(2) Send us, along with the original document, a second copy of the original document with the confidential information deleted.

(3) Explain why the information you are submitting is confidential (for example, it is exempt from mandatory public disclosure under the Freedom of Information Act, 5 U.S.C. 552 or it is information referred to in 18 U.S.C. 1905).

PHMSA will decide whether or not to treat your information as confidential. We will notify you, in writing, of a decision to grant or deny confidentiality at least five days before the information is publicly disclosed, and give you an opportunity to respond.


Kevin A. Leary, Standards and Rulemaking Division, Pipeline and Hazardous Materials Safety Administration, telephone (202) 366-8553, or Michael Locke, Program Development Division, Pipeline and Hazardous Materials Safety Administration, telephone (202) 366-1074.


On January 11, 2010 (75 FR 1302), PHMSA, in coordination with the Federal Aviation Administration (FAA), published a Notice of Proposed Rulemaking (NPRM) to address the air transportation risks posed by lithium cells and batteries. Some of the proposals in the NPRM were intended to harmonize provisions in the Hazardous Materials Regulations (HMR; 49 CFR parts 171-180) with provisions in the ICAO Technical Instructions; other proposals in the NPRM were intended to address safety concerns arising from research findings from the FAA Technical Center suggesting that current aircraft systems and procedures may not be sufficient to combat a fire involving lithium batteries (from either an external cargo fire or internal source from manufacturing defects).[1] The FAA Technical Center issued an additional report in 2010 that supplements the previous studies. All of these reports are available in the public docket of this rulemaking. Many of the commenters to the NPRM urged PHMSA to adopt lithium battery transport safety standards identical to those in the 2011-2012 edition of the ICAO Technical Instructions.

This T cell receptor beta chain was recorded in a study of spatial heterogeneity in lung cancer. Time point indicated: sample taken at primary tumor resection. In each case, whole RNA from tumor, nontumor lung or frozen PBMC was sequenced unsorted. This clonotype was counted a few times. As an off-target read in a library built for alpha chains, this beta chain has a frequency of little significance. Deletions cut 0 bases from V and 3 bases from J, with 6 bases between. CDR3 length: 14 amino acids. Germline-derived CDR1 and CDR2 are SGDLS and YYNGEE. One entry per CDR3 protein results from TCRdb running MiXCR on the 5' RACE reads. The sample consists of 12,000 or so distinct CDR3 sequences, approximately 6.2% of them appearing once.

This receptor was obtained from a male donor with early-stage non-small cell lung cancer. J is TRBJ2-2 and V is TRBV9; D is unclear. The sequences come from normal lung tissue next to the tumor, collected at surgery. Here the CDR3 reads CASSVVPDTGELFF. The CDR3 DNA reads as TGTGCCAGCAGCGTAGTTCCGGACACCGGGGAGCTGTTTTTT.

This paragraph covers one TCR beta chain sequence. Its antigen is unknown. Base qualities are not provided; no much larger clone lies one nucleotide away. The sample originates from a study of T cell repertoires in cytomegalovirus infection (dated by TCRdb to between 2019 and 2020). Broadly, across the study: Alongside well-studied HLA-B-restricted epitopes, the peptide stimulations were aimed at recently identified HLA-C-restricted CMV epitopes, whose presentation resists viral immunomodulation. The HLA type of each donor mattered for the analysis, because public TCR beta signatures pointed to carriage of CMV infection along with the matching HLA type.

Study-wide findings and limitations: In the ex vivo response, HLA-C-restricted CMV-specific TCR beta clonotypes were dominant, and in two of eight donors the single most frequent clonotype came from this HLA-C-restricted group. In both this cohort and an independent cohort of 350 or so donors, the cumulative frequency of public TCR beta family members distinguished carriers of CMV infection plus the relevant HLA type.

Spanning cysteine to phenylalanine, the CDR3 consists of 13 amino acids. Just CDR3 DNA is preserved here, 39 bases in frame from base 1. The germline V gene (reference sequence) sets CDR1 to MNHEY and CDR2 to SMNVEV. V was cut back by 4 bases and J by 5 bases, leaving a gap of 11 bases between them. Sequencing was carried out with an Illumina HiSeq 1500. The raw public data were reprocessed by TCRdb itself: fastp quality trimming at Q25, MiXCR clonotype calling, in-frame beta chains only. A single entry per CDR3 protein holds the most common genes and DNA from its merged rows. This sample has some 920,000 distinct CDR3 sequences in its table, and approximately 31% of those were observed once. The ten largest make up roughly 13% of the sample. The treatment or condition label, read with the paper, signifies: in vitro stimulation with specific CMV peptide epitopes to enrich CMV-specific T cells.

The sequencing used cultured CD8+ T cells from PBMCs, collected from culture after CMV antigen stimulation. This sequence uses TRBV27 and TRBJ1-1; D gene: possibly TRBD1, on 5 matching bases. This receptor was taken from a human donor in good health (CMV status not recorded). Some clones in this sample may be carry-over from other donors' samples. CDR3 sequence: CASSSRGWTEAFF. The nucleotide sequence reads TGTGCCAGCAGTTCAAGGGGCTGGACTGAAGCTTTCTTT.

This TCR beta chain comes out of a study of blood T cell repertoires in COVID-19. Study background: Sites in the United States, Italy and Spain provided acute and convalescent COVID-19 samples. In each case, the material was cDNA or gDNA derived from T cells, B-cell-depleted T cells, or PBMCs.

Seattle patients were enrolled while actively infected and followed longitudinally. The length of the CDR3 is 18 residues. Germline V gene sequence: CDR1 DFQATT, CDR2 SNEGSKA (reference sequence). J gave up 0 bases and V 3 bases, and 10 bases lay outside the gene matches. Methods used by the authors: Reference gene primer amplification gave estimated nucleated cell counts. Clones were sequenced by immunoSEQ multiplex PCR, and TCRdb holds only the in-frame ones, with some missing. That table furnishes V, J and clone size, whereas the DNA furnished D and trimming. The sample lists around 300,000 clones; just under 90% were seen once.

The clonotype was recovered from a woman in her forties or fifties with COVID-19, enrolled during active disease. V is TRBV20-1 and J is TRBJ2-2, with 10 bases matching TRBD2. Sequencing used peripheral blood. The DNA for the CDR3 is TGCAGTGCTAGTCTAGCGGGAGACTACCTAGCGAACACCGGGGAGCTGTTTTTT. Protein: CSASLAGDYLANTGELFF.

Since PHMSA published the NPRM, the ICAO Dangerous Goods Panel has met several times and devoted considerable discussion to the provisions applicable to the air transport of lithium cells and batteries. As a result, there have been many changes in the ICAO standards applicable to the air transport of lithium cells and batteries. Given the increased efficiency and clarity in having a uniform global standard, PHMSA considers harmonization with international standards when there is no adverse impact to safety. Therefore, consistent with 49 U.S.C. 5120, PHMSA is now considering harmonizing the HMR with lithium battery provisions recently adopted by ICAO and which will become effective on January 1, 2013.